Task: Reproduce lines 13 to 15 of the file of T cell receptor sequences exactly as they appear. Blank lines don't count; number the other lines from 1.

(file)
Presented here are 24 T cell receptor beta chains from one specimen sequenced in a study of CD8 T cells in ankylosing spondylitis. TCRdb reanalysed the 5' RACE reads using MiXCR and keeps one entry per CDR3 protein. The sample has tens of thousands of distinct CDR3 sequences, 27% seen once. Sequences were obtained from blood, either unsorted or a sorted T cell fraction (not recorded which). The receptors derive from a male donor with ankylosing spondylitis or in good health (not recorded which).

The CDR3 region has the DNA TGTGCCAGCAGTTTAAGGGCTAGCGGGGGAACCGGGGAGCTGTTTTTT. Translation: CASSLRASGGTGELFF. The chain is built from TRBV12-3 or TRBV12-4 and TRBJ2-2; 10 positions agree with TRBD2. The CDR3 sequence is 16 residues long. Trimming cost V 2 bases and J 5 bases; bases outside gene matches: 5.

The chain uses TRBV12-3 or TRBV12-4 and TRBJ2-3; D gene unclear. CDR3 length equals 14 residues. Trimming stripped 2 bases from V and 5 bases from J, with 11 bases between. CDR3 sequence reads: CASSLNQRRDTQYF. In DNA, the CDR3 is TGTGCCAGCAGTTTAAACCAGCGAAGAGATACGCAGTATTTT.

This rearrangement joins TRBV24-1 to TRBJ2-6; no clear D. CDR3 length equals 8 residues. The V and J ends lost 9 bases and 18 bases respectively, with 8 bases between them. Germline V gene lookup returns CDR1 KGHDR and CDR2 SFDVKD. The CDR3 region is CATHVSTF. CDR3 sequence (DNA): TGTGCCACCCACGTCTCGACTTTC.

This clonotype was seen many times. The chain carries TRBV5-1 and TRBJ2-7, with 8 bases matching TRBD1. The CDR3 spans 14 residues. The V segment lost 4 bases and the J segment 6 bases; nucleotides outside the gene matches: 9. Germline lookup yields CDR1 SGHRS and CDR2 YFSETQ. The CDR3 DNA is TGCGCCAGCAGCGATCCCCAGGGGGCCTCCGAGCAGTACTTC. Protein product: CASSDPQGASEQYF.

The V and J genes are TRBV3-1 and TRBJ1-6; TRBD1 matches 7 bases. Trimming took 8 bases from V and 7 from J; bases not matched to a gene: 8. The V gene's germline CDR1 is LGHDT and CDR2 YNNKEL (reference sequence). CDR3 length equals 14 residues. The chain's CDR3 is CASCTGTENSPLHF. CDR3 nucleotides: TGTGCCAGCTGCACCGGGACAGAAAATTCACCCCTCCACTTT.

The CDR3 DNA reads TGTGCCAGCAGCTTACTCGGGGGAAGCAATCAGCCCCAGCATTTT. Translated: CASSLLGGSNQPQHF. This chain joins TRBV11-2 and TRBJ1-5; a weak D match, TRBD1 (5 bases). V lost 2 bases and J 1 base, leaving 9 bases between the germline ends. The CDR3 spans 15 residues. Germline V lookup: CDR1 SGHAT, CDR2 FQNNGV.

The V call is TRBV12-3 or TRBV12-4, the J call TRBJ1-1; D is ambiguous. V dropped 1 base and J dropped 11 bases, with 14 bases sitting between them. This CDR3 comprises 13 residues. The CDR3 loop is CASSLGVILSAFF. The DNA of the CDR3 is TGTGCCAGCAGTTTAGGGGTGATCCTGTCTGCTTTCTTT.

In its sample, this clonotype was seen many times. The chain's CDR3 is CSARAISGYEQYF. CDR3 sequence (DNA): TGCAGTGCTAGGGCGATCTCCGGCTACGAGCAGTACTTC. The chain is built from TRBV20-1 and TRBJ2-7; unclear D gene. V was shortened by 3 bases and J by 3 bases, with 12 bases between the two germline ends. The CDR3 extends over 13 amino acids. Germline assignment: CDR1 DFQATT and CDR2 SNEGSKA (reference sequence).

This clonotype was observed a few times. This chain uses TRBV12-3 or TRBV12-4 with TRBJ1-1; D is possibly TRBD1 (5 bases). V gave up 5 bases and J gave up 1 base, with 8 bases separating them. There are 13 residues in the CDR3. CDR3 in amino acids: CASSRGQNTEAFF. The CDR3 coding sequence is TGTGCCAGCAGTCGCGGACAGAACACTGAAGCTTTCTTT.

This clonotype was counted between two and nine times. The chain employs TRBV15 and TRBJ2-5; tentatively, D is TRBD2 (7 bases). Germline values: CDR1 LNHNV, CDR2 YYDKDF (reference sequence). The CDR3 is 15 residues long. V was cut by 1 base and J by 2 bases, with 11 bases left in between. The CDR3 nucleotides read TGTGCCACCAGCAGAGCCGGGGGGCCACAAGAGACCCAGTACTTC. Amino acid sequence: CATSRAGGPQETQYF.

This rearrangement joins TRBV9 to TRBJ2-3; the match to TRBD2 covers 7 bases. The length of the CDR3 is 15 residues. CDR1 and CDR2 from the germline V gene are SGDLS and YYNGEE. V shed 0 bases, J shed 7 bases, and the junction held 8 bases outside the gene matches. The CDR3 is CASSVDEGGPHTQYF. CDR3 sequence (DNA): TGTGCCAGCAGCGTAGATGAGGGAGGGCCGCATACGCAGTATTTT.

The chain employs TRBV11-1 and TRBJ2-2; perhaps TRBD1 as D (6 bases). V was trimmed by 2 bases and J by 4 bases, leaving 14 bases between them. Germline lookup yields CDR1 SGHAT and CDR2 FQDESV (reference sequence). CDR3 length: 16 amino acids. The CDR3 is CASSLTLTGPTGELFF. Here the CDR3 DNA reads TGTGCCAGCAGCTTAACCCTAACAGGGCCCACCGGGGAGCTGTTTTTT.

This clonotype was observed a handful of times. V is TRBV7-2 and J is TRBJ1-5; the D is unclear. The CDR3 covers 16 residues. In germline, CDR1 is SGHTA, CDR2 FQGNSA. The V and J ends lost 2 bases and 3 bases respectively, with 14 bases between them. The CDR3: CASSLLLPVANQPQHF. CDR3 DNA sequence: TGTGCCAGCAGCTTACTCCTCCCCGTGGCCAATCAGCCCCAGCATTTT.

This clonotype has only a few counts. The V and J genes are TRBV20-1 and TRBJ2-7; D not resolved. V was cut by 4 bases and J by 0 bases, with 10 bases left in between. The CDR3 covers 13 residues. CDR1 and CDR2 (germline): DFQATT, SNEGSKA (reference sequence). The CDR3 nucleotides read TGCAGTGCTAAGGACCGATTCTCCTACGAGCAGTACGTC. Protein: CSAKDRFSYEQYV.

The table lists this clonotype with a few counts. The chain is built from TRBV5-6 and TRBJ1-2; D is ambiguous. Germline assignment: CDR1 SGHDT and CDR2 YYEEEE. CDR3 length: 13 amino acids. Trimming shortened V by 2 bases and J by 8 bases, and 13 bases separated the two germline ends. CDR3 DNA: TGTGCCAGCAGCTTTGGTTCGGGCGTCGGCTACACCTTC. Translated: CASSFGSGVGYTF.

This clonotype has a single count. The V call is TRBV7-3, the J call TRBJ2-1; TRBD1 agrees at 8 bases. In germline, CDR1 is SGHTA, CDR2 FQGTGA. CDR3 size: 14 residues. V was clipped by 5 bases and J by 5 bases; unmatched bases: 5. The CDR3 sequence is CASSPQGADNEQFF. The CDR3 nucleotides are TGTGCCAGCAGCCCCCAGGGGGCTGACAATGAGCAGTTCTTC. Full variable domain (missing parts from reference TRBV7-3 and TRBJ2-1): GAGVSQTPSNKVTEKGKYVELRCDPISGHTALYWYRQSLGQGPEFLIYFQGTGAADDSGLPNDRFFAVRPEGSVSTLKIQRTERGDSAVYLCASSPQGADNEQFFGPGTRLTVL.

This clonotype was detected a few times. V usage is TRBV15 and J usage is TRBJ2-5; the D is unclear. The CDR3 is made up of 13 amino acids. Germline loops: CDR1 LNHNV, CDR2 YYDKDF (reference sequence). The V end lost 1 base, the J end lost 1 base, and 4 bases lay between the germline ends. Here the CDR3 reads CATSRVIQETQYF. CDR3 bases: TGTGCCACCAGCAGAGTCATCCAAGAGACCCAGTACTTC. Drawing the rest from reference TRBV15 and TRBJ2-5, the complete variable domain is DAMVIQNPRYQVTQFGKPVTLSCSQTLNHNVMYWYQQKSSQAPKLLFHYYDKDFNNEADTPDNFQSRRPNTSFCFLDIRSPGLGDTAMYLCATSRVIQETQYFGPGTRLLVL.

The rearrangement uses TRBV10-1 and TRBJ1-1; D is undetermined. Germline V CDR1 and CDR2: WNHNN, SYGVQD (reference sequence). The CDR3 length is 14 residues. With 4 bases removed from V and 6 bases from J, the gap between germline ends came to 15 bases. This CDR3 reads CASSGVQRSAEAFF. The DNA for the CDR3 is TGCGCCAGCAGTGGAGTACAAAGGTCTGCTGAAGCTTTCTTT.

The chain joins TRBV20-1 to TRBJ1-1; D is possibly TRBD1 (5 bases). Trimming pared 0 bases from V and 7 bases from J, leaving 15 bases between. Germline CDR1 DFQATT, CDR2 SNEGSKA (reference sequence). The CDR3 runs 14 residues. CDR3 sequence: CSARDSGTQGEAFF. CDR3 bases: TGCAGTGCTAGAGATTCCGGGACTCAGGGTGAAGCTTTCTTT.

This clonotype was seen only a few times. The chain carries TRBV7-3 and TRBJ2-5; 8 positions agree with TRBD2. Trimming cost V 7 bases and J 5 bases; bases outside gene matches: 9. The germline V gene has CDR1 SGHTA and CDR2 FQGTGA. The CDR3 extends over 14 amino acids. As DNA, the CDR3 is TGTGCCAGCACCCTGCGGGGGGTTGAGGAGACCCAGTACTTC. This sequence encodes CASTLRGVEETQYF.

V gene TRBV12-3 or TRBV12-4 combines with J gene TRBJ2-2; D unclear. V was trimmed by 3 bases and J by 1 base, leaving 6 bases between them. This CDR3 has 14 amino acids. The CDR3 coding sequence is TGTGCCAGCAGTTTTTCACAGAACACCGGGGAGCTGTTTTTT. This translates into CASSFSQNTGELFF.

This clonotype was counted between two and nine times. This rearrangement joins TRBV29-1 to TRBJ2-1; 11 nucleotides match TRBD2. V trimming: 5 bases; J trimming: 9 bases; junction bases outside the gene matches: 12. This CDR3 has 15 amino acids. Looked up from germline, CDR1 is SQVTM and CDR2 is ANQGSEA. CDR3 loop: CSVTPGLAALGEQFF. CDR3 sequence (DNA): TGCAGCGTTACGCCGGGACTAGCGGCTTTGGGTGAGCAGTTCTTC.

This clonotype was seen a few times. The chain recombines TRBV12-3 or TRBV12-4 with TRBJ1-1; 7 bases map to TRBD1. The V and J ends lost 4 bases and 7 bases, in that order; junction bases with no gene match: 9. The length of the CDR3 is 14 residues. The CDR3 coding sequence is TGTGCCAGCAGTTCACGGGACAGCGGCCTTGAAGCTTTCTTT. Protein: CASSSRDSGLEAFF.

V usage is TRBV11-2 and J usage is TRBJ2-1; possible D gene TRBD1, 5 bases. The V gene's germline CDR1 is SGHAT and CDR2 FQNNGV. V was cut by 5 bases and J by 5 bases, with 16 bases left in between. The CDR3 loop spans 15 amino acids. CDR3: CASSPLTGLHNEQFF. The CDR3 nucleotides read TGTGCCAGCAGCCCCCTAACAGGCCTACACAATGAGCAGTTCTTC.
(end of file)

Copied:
The chain employs TRBV11-1 and TRBJ2-2; perhaps TRBD1 as D (6 bases). V was trimmed by 2 bases and J by 4 bases, leaving 14 bases between them. Germline lookup yields CDR1 SGHAT and CDR2 FQDESV (reference sequence). CDR3 length: 16 amino acids. The CDR3 is CASSLTLTGPTGELFF. Here the CDR3 DNA reads TGTGCCAGCAGCTTAACCCTAACAGGGCCCACCGGGGAGCTGTTTTTT.

This clonotype was observed a handful of times. V is TRBV7-2 and J is TRBJ1-5; the D is unclear. The CDR3 covers 16 residues. In germline, CDR1 is SGHTA, CDR2 FQGNSA. The V and J ends lost 2 bases and 3 bases respectively, with 14 bases between them. The CDR3: CASSLLLPVANQPQHF. CDR3 DNA sequence: TGTGCCAGCAGCTTACTCCTCCCCGTGGCCAATCAGCCCCAGCATTTT.

This clonotype has only a few counts. The V and J genes are TRBV20-1 and TRBJ2-7; D not resolved. V was cut by 4 bases and J by 0 bases, with 10 bases left in between. The CDR3 covers 13 residues. CDR1 and CDR2 (germline): DFQATT, SNEGSKA (reference sequence). The CDR3 nucleotides read TGCAGTGCTAAGGACCGATTCTCCTACGAGCAGTACGTC. Protein: CSAKDRFSYEQYV.